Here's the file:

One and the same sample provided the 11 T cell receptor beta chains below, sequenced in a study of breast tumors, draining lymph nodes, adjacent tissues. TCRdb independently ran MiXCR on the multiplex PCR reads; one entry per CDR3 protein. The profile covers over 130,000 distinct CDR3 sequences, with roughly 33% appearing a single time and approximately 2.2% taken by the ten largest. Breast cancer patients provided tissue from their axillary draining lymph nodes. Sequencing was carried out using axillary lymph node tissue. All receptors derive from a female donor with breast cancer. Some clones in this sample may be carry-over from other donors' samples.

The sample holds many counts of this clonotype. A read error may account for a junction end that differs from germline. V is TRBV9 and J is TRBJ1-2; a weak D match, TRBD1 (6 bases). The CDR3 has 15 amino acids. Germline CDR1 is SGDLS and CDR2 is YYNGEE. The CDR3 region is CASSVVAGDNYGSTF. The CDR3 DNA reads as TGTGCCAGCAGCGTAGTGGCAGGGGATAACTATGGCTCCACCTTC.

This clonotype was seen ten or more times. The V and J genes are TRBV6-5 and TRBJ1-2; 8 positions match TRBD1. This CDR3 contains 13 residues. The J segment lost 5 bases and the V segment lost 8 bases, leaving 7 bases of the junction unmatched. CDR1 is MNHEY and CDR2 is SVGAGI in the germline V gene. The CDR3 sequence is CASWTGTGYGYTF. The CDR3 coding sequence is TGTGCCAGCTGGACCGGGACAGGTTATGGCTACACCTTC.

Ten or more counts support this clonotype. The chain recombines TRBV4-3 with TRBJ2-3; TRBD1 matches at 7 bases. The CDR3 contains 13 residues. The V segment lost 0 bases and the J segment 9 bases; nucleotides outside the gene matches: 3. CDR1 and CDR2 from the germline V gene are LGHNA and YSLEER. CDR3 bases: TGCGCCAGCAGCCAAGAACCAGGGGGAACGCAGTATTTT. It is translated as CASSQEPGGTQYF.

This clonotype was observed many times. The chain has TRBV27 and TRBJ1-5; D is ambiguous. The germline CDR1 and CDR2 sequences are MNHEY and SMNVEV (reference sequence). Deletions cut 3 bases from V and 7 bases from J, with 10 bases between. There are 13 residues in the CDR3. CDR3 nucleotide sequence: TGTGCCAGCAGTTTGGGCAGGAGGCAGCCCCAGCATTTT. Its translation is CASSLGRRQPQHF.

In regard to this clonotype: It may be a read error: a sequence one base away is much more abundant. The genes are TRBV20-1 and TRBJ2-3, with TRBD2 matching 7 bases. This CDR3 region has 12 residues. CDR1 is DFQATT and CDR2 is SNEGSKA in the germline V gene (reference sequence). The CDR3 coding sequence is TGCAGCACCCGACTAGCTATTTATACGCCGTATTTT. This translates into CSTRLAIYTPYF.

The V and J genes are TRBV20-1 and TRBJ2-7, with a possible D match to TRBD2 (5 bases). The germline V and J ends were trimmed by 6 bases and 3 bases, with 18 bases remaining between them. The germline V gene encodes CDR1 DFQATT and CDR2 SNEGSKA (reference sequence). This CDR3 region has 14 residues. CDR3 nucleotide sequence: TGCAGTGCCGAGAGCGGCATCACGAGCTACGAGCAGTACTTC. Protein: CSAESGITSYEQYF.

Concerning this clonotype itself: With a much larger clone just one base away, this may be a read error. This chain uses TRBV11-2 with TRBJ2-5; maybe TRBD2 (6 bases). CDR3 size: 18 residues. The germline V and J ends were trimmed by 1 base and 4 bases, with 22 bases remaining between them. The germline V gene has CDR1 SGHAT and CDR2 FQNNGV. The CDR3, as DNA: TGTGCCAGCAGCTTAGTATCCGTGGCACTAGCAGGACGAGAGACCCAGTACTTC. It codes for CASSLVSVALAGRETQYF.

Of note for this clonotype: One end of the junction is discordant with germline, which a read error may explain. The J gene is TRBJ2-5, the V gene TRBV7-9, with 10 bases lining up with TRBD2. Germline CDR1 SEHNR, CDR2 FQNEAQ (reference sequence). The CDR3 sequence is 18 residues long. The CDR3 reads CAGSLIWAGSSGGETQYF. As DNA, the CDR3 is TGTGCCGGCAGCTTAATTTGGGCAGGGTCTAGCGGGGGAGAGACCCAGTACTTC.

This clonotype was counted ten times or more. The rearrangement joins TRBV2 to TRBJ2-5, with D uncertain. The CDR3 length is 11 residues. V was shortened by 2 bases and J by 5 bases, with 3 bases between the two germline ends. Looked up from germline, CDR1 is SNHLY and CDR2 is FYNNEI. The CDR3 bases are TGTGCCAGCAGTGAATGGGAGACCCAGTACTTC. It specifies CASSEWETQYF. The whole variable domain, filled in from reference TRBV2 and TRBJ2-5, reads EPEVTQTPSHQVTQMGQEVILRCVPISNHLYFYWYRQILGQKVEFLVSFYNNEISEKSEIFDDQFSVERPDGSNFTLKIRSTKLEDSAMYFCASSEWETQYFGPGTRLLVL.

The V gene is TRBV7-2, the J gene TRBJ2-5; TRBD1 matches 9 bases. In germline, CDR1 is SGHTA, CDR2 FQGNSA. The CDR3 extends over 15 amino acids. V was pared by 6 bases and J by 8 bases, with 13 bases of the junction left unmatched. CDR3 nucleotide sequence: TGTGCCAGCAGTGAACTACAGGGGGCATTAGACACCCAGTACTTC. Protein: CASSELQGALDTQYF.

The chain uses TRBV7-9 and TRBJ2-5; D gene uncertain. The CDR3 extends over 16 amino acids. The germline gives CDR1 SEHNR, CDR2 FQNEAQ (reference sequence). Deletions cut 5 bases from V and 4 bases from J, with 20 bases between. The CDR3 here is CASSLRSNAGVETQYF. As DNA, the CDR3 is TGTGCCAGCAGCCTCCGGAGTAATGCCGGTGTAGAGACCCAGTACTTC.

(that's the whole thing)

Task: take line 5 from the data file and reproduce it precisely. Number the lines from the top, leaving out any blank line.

This clonotype was observed many times. The chain has TRBV27 and TRBJ1-5; D is ambiguous. The germline CDR1 and CDR2 sequences are MNHEY and SMNVEV (reference sequence). Deletions cut 3 bases from V and 7 bases from J, with 10 bases between. There are 13 residues in the CDR3. CDR3 nucleotide sequence: TGTGCCAGCAGTTTGGGCAGGAGGCAGCCCCAGCATTTT. Its translation is CASSLGRRQPQHF.